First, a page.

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March 28, 2014 | By August Brown
Last week, the Seattle Police Department released two unseen photos of the scene of Kurt Cobain's suicide. After intense public interest in the images, the department has published 35 additional photos from the scene. The original two images, though haunting, didn't reveal much new information about the incident. These new photos, however, might add visual detail for fans interested in Cobain's last hours. They contain shots of Cobain's suicide note in its original location (inside his greenhouse, on top of a planter and held down by a pen)
March 27, 2014 | By Ricardo Lopez
Taco Bell is leaving no doubt that it's going after McDonald's.  Commercials began airing Thursday promoting Taco Bell's new breakfast menu featuring - Ronald McDonald. Make that nearly two dozen of them. Don't expect them to look like a certain red-haired clown, though. The Ronald McDonalds featured in the ads are everyday men - including a father and son - with the same name.  "My name is Ronald McDonald," said the man from Kane, Penn., who later said he loved the "new A.M. Crunchwrap.
March 27, 2014 | By S. Irene Virbila
Ten years ago, it would have been difficult to find more than a few brands of mezcal around town. Now most wine shops that also sell liquor have at least a few of the best-known labels. And some have gone deep into the subject with dozens of labels and expressions of mezcal. Here's where to start your education and, in some cases, get an advanced degree in this fascinating spirit. Bar & Garden: Small but well-curated selection, including Alipús, Fidencio, Ilegal, Los Nahuales.
March 25, 2014 | By David Zahniser
A retired Los Angeles building inspector was sentenced Monday to 2 1/2 years in prison resulting from a federal probe into bribe-taking at the Department of Building and Safety. U.S. District Judge Dean D. Pregerson also ordered Samuel In, a 37-year city employee who retired in 2011, to pay $30,000 to the city. In, who pleaded guilty to felony bribery last year, is one of five former Building and Safety employees to face either criminal charges or dismissal as a result of the bribery probe.
March 11, 2014 | By Ari Bloomekatz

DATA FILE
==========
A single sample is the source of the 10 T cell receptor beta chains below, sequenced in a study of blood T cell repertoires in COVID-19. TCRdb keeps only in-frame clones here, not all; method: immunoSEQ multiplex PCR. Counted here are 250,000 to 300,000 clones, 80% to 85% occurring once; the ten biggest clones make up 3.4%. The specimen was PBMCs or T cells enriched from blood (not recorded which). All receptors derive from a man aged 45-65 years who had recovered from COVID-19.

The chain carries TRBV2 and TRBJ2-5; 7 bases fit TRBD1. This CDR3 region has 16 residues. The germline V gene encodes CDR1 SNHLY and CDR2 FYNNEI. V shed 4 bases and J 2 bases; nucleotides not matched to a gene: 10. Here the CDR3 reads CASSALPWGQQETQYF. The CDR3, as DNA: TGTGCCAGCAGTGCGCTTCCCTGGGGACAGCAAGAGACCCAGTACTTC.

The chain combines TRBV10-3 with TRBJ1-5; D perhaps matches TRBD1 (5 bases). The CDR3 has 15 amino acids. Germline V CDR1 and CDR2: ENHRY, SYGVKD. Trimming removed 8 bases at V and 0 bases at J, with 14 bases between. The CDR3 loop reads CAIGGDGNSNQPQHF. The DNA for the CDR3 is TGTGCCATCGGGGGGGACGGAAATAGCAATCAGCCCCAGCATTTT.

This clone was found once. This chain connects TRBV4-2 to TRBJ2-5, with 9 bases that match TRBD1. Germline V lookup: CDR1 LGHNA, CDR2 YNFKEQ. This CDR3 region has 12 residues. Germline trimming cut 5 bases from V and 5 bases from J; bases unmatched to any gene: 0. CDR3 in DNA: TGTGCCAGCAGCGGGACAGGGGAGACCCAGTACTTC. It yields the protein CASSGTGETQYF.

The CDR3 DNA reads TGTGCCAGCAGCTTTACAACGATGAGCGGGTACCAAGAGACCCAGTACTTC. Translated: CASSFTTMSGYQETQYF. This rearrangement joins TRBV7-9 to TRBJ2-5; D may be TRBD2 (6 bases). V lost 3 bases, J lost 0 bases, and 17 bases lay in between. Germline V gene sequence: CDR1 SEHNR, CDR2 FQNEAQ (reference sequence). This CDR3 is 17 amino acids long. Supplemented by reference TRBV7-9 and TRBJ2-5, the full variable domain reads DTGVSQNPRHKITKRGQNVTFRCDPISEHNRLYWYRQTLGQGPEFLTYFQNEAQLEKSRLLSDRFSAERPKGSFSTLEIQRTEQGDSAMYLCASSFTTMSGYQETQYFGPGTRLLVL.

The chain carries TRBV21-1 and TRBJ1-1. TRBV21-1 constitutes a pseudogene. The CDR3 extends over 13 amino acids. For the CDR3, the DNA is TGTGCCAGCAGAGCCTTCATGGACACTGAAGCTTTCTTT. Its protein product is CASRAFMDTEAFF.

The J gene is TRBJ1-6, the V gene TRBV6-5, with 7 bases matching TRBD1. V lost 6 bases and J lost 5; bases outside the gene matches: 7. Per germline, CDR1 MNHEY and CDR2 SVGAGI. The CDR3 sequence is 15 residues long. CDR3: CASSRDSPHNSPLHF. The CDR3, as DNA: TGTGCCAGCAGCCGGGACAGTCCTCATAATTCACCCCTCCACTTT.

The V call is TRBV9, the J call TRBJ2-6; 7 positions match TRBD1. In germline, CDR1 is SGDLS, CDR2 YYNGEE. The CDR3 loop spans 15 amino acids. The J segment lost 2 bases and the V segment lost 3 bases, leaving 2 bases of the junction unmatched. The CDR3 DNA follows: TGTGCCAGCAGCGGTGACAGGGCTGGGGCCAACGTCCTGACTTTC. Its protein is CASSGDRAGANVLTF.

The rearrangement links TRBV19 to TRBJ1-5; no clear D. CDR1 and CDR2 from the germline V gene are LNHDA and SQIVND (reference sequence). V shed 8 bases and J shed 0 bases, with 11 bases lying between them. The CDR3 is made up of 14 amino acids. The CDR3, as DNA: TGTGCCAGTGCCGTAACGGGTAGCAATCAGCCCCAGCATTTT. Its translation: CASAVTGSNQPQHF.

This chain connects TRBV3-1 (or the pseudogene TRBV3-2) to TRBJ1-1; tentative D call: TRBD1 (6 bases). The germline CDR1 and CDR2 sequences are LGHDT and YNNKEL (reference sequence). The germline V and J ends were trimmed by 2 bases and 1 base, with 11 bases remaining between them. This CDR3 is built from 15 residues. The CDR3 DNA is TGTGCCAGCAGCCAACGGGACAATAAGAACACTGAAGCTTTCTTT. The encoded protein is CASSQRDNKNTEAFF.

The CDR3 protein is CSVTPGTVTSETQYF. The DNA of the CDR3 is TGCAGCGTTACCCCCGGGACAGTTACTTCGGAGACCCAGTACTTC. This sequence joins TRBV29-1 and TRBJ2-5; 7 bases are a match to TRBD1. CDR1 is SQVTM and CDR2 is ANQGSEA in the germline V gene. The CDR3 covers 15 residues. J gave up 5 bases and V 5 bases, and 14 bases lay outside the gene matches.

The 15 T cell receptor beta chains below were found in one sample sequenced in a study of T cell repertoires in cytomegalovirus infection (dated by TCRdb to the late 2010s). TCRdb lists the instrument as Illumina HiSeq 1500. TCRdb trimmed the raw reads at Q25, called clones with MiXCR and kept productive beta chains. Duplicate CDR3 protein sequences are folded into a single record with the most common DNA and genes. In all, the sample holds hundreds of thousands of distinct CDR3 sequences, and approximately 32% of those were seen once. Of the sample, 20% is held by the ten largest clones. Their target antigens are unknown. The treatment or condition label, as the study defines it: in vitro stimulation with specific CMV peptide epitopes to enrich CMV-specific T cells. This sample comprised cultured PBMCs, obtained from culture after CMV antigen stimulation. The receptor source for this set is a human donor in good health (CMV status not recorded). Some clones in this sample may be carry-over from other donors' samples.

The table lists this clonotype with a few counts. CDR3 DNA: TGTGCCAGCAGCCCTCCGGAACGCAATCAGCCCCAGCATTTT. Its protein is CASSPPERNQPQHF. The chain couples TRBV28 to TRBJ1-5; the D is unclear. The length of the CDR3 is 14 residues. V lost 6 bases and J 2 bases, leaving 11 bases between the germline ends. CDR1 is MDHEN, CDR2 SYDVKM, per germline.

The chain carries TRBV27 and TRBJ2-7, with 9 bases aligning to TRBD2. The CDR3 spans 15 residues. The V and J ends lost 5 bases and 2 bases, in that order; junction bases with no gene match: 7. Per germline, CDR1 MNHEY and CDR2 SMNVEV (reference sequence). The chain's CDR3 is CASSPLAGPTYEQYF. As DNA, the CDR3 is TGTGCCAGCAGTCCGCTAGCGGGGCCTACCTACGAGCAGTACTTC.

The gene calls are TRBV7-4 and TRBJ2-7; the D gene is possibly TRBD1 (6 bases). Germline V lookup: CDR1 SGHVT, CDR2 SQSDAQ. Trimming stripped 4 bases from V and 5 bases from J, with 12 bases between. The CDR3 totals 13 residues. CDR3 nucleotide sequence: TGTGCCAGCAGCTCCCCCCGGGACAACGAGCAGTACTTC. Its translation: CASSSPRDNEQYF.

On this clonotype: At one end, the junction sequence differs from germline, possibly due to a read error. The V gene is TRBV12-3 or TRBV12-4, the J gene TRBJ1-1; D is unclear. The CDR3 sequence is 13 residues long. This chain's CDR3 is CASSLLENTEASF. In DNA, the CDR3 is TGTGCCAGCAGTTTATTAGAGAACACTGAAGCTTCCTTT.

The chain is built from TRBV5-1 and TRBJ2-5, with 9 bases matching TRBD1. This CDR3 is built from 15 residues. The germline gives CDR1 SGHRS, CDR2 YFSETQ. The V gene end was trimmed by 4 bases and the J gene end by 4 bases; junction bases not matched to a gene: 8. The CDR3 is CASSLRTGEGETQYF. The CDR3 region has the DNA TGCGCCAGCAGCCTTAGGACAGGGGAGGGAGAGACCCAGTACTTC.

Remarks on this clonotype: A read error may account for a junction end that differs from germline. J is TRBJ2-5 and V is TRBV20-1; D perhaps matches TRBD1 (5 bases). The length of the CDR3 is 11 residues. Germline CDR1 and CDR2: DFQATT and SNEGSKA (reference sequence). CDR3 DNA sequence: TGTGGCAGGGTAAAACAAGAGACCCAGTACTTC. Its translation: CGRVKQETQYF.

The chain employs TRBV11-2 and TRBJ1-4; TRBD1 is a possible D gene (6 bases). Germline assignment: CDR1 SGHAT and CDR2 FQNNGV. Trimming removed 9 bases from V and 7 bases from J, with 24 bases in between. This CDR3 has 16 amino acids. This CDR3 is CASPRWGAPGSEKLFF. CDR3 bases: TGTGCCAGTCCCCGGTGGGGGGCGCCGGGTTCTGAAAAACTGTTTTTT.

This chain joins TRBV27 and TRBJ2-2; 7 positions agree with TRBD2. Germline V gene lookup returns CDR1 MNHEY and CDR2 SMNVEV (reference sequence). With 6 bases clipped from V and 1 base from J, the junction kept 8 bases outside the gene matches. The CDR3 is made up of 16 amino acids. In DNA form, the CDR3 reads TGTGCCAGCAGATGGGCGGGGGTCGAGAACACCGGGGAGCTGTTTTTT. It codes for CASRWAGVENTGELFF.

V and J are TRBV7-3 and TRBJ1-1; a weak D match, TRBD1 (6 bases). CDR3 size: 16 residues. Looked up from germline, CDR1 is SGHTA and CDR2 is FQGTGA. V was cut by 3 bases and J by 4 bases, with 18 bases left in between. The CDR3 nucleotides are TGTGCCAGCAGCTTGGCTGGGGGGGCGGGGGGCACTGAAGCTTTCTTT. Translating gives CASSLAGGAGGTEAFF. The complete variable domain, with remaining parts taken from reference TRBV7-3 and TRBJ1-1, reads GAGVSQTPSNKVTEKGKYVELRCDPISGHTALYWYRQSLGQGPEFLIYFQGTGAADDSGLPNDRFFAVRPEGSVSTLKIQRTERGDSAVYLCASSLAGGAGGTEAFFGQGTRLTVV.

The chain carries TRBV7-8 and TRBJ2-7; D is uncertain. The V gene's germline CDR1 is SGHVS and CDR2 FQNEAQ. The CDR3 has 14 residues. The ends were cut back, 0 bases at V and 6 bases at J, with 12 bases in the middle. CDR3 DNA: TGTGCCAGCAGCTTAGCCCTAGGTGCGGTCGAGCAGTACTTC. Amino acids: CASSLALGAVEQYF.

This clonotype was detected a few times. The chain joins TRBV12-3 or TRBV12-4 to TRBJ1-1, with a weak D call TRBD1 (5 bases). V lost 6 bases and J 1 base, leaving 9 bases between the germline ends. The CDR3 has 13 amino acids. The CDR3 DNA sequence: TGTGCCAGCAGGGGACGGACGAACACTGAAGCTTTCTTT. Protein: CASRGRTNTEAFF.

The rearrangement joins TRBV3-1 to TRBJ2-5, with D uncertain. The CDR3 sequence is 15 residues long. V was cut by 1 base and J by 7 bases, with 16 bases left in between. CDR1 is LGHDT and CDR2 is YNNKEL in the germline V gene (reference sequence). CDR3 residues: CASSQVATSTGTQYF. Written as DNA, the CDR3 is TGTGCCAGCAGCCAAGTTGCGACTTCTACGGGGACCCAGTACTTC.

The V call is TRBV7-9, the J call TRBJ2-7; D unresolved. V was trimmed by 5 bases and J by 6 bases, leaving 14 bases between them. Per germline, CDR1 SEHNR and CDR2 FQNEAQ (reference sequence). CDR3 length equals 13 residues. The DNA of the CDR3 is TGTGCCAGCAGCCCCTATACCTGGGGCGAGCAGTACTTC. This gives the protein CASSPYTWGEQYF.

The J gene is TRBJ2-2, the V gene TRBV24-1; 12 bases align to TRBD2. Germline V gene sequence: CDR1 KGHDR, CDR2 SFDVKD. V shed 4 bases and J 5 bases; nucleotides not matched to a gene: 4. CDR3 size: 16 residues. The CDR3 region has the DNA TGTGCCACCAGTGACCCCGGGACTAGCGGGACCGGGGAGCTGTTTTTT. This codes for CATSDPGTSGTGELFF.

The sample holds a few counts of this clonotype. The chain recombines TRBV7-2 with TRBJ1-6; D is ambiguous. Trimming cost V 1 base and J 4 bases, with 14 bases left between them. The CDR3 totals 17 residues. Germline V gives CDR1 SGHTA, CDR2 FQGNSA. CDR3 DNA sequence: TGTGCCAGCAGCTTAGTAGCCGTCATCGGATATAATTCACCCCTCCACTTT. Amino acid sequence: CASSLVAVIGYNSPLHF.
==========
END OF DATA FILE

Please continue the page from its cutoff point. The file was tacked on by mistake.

Dozens of aftershocks have occurred since Sunday's magnitude-6.9 earthquake that rattled Northern California, the state's largest temblor in nearly a decade. The largest of the aftershocks, near Ferndale in Humboldt County, measured a magnitude 4.5, and officials expected them to continue for several days. Overall, the aftershocks have been getting smaller and less frequent. Sunday's quake caused no damage or injuries because it was centered 50 miles off the coast of Eureka and occurred at a depth of "10 miles beneath the Pacific seabed," according to the U.S. Geological Survey . By the time the seismic energy reached the shore, it had dissipated significantly.
March 10, 2014 | By Paloma Esquivel
It was supposed to be the grand finale of the Red and Gold show, a decades-long tradition for the students of Rosary High School, an all-girls Catholic school in Fullerton. Instead, the raucous and creative performance showcasing school spirit ended in a blur when the stage collapsed Saturday night, sending two dozen students to the hospital with minor and moderate injuries. Investigators are now reviewing building permits to determine what restrictions applied to the stage. The performance took place at Servite High School, an all-boys Catholic school in Anaheim.
March 9, 2014 | By Matt Pearce
Looks like the "Blarney Blowout" lived up to its name. Four police officers were slightly injured and more than 70 people were reported arrested on Saturday after a pre-St. Patrick's Day celebration in Amherst, Mass. The "Blarney Blowout" turned into, well, a blowout. The air was filled with snowballs and flying beer cans as mobs of college-age partiers descended on apartment complexes near the University of Massachusetts' flagship campus in Amherst. In a Saturday statement , the university took pains to denounce the "unsanctioned" Blarney Blowout, which school officials warned could result in suspension or expulsion from the university.
February 16, 2014 | Times staff and wire services
Mexican author, journalist and essayist Federico Campbell, 72, died Saturday in a Mexico City hospital, according to a statement from the National Institute of Fine Arts. No cause was disclosed but, citing an interview with the author's son Federico Campbell Pena, the Mexico City newspaper Excelsior said he suffered a stroke after being hospitalized with the H1N1 flu virus. Campbell was best known for his short story collection "Tijuanenses," which was published by the University of California Press in 1995 as "Tijuana: Stories on the Border.
February 11, 2014 | By Amro Hassan
CAIRO - An Algerian military transport plane carrying at least 78 people crashed Tuesday in eastern Algeria, and rescuers who rushed to the scene found one survivor but confirmed the deaths of dozens of others, the state news agency said. The aircraft, a U.S.-built C-130, went down in mountainous terrain as it was making its descent in the province of Oum El Bouaghi, about 250 miles east of the capital, Algiers, the official Algeria Press Service said. Seventy-four passengers, mostly soldiers and their families, and four crew members were reported to be aboard.
February 7, 2014 | By Patrick J. McDonnell
HOMS, Syria - Dozens of people trapped in the historic center of Homs were evacuated Friday as part of a complex deal involving the Syrian government, the United Nations and armed rebels occupying the Old City district. A total of 83 residents, mostly men but including some women and children, were able to leave in what officials called a successful first day of a plan to provide relief to the long-besieged area. A fragile cease-fire held up during the operation, despite an early violation.
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